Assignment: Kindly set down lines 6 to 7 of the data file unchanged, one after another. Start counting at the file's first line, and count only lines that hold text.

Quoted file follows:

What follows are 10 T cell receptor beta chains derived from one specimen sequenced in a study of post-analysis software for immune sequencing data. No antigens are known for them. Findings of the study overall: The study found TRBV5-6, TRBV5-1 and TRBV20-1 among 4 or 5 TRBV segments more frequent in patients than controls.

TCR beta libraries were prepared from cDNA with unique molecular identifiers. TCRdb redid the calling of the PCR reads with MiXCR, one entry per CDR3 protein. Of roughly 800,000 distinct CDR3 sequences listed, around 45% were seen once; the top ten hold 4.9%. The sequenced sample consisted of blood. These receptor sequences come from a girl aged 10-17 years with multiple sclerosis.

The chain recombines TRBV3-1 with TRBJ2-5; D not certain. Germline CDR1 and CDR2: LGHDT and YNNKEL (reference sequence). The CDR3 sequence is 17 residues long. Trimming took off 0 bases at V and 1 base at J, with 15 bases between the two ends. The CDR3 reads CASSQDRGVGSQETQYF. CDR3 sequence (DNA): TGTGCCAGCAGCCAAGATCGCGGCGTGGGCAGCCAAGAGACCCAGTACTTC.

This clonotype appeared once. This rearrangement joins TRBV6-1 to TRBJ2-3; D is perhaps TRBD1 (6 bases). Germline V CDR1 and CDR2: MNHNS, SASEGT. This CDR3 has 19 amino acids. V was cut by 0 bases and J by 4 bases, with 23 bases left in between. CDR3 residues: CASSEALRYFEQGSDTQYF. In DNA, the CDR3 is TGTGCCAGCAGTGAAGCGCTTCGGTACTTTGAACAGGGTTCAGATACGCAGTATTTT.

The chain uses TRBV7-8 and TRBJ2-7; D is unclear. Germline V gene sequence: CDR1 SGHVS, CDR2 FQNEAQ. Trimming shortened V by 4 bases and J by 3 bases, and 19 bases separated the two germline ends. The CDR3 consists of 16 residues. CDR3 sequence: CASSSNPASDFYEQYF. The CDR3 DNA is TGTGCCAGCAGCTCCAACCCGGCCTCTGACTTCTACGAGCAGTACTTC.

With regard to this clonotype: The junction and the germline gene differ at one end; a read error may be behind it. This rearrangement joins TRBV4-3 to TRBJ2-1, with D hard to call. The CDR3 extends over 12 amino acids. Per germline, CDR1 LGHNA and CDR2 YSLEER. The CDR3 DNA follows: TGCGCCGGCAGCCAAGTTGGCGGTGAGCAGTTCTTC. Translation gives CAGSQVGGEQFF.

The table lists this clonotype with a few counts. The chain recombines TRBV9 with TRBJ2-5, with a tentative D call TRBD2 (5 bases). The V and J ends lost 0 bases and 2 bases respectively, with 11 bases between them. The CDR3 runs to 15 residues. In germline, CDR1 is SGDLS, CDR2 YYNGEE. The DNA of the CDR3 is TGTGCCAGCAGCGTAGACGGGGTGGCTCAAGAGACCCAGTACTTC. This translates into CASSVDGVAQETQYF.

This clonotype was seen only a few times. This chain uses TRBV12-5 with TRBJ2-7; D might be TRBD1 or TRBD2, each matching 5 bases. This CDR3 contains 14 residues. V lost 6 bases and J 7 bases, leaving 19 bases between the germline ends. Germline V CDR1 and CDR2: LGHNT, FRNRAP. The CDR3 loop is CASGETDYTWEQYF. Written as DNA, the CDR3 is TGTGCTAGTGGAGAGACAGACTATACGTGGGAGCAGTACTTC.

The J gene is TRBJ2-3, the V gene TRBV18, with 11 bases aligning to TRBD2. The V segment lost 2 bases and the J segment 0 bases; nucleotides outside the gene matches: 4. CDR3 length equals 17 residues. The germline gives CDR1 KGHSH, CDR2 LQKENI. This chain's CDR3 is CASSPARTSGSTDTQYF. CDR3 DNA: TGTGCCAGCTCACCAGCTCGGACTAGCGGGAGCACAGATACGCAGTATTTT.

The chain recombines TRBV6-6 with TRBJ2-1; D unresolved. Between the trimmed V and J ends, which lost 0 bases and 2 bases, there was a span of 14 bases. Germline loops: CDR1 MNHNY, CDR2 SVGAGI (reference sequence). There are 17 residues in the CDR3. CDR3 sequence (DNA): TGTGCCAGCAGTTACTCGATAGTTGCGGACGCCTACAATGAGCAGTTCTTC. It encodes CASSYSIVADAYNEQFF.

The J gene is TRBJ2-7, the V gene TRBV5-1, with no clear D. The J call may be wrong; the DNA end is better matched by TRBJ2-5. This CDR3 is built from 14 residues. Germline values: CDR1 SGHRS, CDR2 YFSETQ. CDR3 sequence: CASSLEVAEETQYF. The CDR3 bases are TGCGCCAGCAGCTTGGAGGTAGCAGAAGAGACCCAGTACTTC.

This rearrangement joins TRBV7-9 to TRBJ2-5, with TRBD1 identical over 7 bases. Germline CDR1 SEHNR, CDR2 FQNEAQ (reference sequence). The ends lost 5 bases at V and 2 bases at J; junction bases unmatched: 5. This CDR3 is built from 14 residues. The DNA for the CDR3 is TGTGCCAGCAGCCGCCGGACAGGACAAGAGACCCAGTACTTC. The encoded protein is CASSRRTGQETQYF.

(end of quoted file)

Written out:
With regard to this clonotype: The junction and the germline gene differ at one end; a read error may be behind it. This rearrangement joins TRBV4-3 to TRBJ2-1, with D hard to call. The CDR3 extends over 12 amino acids. Per germline, CDR1 LGHNA and CDR2 YSLEER. The CDR3 DNA follows: TGCGCCGGCAGCCAAGTTGGCGGTGAGCAGTTCTTC. Translation gives CAGSQVGGEQFF.

The table lists this clonotype with a few counts. The chain recombines TRBV9 with TRBJ2-5, with a tentative D call TRBD2 (5 bases). The V and J ends lost 0 bases and 2 bases respectively, with 11 bases between them. The CDR3 runs to 15 residues. In germline, CDR1 is SGDLS, CDR2 YYNGEE. The DNA of the CDR3 is TGTGCCAGCAGCGTAGACGGGGTGGCTCAAGAGACCCAGTACTTC. This translates into CASSVDGVAQETQYF.